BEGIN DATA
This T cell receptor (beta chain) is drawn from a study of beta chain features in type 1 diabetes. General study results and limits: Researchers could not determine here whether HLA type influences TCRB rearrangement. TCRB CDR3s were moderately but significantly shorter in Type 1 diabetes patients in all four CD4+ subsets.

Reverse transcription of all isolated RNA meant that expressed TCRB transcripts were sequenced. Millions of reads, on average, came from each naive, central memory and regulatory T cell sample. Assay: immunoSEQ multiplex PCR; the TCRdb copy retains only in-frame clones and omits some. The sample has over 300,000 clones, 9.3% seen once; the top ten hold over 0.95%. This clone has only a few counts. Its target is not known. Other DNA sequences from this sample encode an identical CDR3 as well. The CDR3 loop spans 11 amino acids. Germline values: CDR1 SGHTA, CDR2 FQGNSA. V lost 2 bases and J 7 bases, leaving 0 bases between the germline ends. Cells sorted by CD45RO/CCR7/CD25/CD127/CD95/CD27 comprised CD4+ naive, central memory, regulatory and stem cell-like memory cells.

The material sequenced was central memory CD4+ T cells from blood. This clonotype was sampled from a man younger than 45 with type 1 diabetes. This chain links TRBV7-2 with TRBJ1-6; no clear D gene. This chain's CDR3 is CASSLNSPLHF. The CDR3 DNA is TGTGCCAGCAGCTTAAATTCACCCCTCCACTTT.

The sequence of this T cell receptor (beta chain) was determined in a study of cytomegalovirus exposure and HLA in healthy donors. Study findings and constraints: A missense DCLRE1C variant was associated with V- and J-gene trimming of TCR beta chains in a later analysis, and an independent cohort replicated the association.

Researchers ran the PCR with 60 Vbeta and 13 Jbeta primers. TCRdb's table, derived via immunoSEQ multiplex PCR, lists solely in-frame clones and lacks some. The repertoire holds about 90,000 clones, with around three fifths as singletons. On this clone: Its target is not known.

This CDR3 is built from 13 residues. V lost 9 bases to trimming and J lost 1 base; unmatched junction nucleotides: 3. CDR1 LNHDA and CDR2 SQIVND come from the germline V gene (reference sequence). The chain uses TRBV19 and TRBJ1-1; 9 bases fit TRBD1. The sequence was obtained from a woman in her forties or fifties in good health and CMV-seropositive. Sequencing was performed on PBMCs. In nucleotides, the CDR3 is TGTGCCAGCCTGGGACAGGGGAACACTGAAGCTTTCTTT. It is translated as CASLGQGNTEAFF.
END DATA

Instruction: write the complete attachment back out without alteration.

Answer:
This T cell receptor (beta chain) is drawn from a study of beta chain features in type 1 diabetes. General study results and limits: Researchers could not determine here whether HLA type influences TCRB rearrangement. TCRB CDR3s were moderately but significantly shorter in Type 1 diabetes patients in all four CD4+ subsets.

Reverse transcription of all isolated RNA meant that expressed TCRB transcripts were sequenced. Millions of reads, on average, came from each naive, central memory and regulatory T cell sample. Assay: immunoSEQ multiplex PCR; the TCRdb copy retains only in-frame clones and omits some. The sample has over 300,000 clones, 9.3% seen once; the top ten hold over 0.95%. This clone has only a few counts. Its target is not known. Other DNA sequences from this sample encode an identical CDR3 as well. The CDR3 loop spans 11 amino acids. Germline values: CDR1 SGHTA, CDR2 FQGNSA. V lost 2 bases and J 7 bases, leaving 0 bases between the germline ends. Cells sorted by CD45RO/CCR7/CD25/CD127/CD95/CD27 comprised CD4+ naive, central memory, regulatory and stem cell-like memory cells.

The material sequenced was central memory CD4+ T cells from blood. This clonotype was sampled from a man younger than 45 with type 1 diabetes. This chain links TRBV7-2 with TRBJ1-6; no clear D gene. This chain's CDR3 is CASSLNSPLHF. The CDR3 DNA is TGTGCCAGCAGCTTAAATTCACCCCTCCACTTT.

The sequence of this T cell receptor (beta chain) was determined in a study of cytomegalovirus exposure and HLA in healthy donors. Study findings and constraints: A missense DCLRE1C variant was associated with V- and J-gene trimming of TCR beta chains in a later analysis, and an independent cohort replicated the association.

Researchers ran the PCR with 60 Vbeta and 13 Jbeta primers. TCRdb's table, derived via immunoSEQ multiplex PCR, lists solely in-frame clones and lacks some. The repertoire holds about 90,000 clones, with around three fifths as singletons. On this clone: Its target is not known.

This CDR3 is built from 13 residues. V lost 9 bases to trimming and J lost 1 base; unmatched junction nucleotides: 3. CDR1 LNHDA and CDR2 SQIVND come from the germline V gene (reference sequence). The chain uses TRBV19 and TRBJ1-1; 9 bases fit TRBD1. The sequence was obtained from a woman in her forties or fifties in good health and CMV-seropositive. Sequencing was performed on PBMCs. In nucleotides, the CDR3 is TGTGCCAGCCTGGGACAGGGGAACACTGAAGCTTTCTTT. It is translated as CASLGQGNTEAFF.